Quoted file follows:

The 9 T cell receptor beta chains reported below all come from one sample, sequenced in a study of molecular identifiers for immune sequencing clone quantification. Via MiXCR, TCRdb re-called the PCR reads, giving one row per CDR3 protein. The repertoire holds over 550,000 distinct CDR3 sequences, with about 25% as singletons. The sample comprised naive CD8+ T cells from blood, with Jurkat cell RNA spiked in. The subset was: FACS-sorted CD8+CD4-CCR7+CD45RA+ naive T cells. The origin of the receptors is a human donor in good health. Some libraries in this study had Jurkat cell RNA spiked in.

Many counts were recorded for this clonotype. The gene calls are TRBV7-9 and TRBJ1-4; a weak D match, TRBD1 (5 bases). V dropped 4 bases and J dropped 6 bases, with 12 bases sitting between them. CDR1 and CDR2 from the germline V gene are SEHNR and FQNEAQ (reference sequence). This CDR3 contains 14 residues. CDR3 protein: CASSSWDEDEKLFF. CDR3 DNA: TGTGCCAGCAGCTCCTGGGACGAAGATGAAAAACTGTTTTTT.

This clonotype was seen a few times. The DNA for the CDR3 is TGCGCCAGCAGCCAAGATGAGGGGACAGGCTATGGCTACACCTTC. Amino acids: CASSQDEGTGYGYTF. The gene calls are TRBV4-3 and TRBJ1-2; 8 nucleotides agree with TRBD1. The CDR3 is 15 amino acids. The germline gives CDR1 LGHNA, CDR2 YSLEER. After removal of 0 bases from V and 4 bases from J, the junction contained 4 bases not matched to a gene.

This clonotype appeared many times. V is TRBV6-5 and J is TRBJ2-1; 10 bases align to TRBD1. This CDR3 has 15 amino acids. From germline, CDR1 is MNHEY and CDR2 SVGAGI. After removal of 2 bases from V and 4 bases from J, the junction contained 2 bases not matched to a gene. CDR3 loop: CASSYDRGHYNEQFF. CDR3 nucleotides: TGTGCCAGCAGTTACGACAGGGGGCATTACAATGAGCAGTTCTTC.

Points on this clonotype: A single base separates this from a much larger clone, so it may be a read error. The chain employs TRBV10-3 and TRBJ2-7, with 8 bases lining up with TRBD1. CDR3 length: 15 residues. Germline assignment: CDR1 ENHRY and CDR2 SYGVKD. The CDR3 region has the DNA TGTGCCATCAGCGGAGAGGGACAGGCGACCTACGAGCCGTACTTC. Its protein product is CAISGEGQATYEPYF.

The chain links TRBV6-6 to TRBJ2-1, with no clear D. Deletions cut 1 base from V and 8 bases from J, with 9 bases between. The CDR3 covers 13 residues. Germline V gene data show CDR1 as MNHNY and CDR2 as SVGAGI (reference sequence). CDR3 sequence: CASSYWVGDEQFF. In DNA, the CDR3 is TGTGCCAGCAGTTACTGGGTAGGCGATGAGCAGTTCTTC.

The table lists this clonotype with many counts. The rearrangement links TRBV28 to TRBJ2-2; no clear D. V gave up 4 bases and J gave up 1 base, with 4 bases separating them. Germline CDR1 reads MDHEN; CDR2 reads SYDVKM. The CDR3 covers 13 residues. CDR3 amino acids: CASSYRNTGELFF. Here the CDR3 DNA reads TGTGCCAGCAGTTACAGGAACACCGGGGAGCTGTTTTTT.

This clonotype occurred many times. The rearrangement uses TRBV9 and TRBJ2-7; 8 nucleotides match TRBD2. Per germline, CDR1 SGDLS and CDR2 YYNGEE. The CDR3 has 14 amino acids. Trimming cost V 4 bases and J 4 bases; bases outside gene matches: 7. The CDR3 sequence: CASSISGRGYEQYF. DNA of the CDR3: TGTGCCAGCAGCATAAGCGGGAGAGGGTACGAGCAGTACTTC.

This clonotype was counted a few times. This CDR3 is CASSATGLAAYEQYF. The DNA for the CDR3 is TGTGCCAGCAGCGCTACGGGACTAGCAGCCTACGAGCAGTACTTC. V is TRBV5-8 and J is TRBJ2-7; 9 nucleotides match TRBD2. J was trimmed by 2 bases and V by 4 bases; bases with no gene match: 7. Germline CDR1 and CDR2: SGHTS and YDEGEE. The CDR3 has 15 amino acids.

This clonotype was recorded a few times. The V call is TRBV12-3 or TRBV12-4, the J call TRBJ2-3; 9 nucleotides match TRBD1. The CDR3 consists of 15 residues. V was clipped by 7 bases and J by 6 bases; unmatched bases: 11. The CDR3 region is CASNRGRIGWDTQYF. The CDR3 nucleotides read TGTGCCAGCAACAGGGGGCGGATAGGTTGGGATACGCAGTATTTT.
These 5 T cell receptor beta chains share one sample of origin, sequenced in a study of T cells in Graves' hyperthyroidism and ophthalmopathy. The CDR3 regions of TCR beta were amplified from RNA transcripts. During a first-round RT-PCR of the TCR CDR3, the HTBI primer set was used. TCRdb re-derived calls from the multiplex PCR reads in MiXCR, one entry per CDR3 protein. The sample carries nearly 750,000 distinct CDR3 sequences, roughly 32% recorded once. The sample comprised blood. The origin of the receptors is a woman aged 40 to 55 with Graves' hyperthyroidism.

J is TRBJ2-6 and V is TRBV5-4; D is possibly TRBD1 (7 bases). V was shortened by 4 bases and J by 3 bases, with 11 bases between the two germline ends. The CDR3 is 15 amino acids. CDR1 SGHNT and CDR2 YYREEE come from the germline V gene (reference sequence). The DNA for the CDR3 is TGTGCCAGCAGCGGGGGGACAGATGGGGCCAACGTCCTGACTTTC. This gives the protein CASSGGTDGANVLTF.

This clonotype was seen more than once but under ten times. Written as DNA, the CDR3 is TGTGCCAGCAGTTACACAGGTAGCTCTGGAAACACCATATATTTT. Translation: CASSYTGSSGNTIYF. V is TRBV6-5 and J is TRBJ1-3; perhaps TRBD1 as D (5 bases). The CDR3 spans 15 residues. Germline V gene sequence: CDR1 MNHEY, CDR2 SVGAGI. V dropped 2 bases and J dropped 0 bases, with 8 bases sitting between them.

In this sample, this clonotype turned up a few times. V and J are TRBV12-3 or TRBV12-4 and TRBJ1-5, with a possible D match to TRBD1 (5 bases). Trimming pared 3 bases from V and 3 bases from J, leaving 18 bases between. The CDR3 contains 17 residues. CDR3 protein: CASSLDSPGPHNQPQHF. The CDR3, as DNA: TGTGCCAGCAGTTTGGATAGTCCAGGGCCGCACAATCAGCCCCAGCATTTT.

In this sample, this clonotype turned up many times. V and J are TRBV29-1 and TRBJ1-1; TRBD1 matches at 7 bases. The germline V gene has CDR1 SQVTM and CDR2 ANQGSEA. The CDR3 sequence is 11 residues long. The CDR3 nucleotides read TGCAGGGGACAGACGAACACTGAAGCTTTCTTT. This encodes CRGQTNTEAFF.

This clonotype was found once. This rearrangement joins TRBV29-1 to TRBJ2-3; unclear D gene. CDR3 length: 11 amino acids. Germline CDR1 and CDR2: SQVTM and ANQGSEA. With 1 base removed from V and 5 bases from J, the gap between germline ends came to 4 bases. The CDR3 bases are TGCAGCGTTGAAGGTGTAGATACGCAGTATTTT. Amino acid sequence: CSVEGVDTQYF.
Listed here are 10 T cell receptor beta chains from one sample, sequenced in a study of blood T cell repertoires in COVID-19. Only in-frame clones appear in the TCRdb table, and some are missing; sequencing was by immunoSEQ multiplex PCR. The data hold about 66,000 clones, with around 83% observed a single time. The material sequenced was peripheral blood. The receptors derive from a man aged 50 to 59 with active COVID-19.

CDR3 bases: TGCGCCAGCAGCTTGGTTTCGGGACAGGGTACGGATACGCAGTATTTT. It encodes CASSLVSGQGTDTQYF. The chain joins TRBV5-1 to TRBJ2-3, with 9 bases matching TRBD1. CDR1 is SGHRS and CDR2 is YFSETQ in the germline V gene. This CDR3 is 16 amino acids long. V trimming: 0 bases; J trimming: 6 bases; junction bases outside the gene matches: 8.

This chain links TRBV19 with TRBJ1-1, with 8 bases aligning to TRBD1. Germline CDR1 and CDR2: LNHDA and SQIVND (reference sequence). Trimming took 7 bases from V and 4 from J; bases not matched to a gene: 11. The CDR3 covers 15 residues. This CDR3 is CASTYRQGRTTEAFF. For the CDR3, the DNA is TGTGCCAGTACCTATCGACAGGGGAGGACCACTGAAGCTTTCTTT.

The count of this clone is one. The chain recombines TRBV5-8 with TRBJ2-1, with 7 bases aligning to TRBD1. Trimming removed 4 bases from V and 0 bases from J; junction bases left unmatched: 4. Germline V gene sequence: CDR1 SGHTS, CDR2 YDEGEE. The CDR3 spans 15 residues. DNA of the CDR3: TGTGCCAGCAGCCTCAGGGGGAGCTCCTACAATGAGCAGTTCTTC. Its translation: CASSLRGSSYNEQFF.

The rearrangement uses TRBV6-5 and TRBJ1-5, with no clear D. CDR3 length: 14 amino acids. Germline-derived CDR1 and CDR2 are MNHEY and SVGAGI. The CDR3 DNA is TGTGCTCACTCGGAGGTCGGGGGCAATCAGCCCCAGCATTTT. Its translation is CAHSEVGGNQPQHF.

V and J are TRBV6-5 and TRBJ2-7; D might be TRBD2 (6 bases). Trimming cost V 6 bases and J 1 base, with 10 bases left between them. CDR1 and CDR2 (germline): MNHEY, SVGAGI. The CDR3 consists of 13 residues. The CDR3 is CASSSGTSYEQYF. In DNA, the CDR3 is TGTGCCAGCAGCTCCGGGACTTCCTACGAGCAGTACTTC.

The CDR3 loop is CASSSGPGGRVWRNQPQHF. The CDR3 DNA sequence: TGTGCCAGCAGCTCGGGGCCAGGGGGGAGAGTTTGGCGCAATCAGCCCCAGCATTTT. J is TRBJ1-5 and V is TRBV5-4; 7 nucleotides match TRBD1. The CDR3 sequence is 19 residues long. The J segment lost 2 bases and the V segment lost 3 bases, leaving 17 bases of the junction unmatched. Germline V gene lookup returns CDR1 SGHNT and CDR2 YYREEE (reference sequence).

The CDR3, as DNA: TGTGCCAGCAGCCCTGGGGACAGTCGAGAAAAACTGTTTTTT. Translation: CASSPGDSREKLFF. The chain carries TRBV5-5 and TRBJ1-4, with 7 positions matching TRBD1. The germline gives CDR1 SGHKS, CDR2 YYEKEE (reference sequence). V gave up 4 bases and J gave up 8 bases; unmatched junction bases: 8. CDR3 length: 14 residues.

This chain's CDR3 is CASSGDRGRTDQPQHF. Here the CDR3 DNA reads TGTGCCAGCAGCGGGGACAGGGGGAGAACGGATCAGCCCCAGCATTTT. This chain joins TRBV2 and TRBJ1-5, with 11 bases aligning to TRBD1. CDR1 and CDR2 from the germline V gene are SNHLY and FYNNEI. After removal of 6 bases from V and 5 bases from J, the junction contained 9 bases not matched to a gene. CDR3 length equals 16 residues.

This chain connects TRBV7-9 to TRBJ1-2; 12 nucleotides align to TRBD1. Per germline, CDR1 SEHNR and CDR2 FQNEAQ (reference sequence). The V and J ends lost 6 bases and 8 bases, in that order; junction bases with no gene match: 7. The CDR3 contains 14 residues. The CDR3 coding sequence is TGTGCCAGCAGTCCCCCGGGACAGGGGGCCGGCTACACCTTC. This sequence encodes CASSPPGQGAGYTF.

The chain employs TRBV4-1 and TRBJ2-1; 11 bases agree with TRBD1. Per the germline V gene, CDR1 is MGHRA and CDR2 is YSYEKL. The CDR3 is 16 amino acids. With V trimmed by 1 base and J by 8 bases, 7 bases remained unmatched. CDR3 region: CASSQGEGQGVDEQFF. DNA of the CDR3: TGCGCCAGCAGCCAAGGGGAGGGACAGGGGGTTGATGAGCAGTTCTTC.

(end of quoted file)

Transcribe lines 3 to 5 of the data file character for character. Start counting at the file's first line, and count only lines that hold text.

This clonotype was seen a few times. The DNA for the CDR3 is TGCGCCAGCAGCCAAGATGAGGGGACAGGCTATGGCTACACCTTC. Amino acids: CASSQDEGTGYGYTF. The gene calls are TRBV4-3 and TRBJ1-2; 8 nucleotides agree with TRBD1. The CDR3 is 15 amino acids. The germline gives CDR1 LGHNA, CDR2 YSLEER. After removal of 0 bases from V and 4 bases from J, the junction contained 4 bases not matched to a gene.

This clonotype appeared many times. V is TRBV6-5 and J is TRBJ2-1; 10 bases align to TRBD1. This CDR3 has 15 amino acids. From germline, CDR1 is MNHEY and CDR2 SVGAGI. After removal of 2 bases from V and 4 bases from J, the junction contained 2 bases not matched to a gene. CDR3 loop: CASSYDRGHYNEQFF. CDR3 nucleotides: TGTGCCAGCAGTTACGACAGGGGGCATTACAATGAGCAGTTCTTC.

Points on this clonotype: A single base separates this from a much larger clone, so it may be a read error. The chain employs TRBV10-3 and TRBJ2-7, with 8 bases lining up with TRBD1. CDR3 length: 15 residues. Germline assignment: CDR1 ENHRY and CDR2 SYGVKD. The CDR3 region has the DNA TGTGCCATCAGCGGAGAGGGACAGGCGACCTACGAGCCGTACTTC. Its protein product is CAISGEGQATYEPYF.